"What do you look like when you’re at your most cared for?"

When therapist Dr. Racine Henry asked that question during a recent digital event hosted by Ethel’s Club focused on healing and self-care, it stopped me in my tracks. It was something I hadn’t thought to document or acknowledge—but it’s one that feels so important to explore.

Why: Too often, it's easy to focus on what we look like at our least cared for selves.

Psychologists refer to this as our "negativity bias," and it's the way our brains tend to get stuck on negative things—like negative thoughts, traumatic experiences, and more.

It can impact our motivation to do a lot of things, like pursue new goals or prioritize our self-care. But one of the many ways we can combat that negativity bias is by "reframing," aka changing the way we think or talk about something.

When it comes to my self-care, I’m often quick to think about the ways I’m doing it wrong, whether that’s how I’m failing at keeping a routine or setting boundaries or just caring for myself overall.

This tendency manifests itself with questions like: Why am I doing this wrong? or How can I fix my routine? They're a lot more accusatory than the one Dr. Henry posed.

So when that question—What do you look like when you’re at your most cared for?—was brought up during that digital event, I immediately recognized how it'd help me reframe my self-care journey.

To Henry, tracking your most cared for self helps you establish a baseline of happiness and health set on your terms and no one else's.

It can help you reflect on routines or habits you need to incorporate again into your life. Plus, it can help you break down your self-care journey into small, approachable steps.

“When you break down the process into these smaller bits that feel more manageable and feel more possible, you're not getting defeated by your own plan and you're not losing focus,” Henry tells Shine. “It gives you a stepping stone.”

Tracking your most cared for self helps you establish a baseline of happiness and health set on your terms, and no one else's.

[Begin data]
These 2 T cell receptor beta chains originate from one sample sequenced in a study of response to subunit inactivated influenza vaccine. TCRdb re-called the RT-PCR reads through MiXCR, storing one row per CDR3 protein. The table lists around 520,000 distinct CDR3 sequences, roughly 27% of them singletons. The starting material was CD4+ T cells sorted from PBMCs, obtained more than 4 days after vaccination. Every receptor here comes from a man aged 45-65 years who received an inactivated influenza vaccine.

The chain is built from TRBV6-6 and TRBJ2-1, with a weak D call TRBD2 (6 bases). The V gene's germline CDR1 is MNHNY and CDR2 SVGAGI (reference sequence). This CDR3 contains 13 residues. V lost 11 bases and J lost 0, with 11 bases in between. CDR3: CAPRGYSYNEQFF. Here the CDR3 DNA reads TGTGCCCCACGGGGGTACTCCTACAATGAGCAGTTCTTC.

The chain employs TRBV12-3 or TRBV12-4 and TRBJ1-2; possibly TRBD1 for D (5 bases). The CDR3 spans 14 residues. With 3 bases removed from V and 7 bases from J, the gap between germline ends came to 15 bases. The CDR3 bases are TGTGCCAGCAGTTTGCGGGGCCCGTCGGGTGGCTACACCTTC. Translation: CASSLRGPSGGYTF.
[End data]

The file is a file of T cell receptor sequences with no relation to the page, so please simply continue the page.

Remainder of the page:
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First, ask yourself these questions

To explore what it looks like to be at your most cared for, Henry suggests asking yourself some tough questions. Think through or journal your answers to the following questions:

●︎ What did it look like when you were last at your healthiest mindset?

●︎ How were you functioning? Specifically, what were you eating? When were you eating and sleeping? How much were you eating or sleeping?

●︎ How much were you laughing or smiling?

●︎ What were the things that you were doing that brought you joy?

●︎ How were you talking about yourself to other people?

●︎ How were you letting people talk to you?

●︎ How were you talking to yourself?

●︎ Who was in your life at that time?

●︎ What kinds of things did you do to take care of yourself or celebrate yourself?

●︎ What was your everyday routine like?

These questions may seem detailed, but Henry suggests that even if you’re living in this healthy place now, thinking about it can help you crystalize your own lived experiences. Then, when you need to look back, it's even more powerful documentation because “it isn't something that a therapist told you or books told you, but you yourself have lived.”

Then, move beyond reflection

Once you’ve created a baseline of your most cared for self, you can start finding ways to bring those things that worked for you into your current day-to-day life.

Think: How can you incorporate the things that made you smile and laugh into your day now? Or, the everyday routine that helped you get the rest you needed? Or, start talking to yourself and setting boundaries in a way that supports you again?

Once you know what you want to work on, Henry suggests breaking those goals down and revisiting routines that have worked for you in the past.

When you break down your goals into smaller steps, “you gain motivation and you can feel like you’re doing something towards that goal,” Henry explains.

And be sure to check in with yourself along the way and not confuse "progress and movement."

“Movement keeps you going in this circle. Whereas progress gets you from point A to point B," Henry explains. "So I think it's important to ask ourselves, Am I moving? Am I making progress? Because you can do a lot of busy work. You can do a lot of things like planning and list making, and 'I'm going to do this, I'm going to do that,' but never actually get anywhere.”

Find small ways to do the work of caring for yourself, and know you have a lifetime of self-care knowledge and experience that can help you get there.


Read Next: 4 Reflection Questions That Are Helping Me Find & Use My Voice

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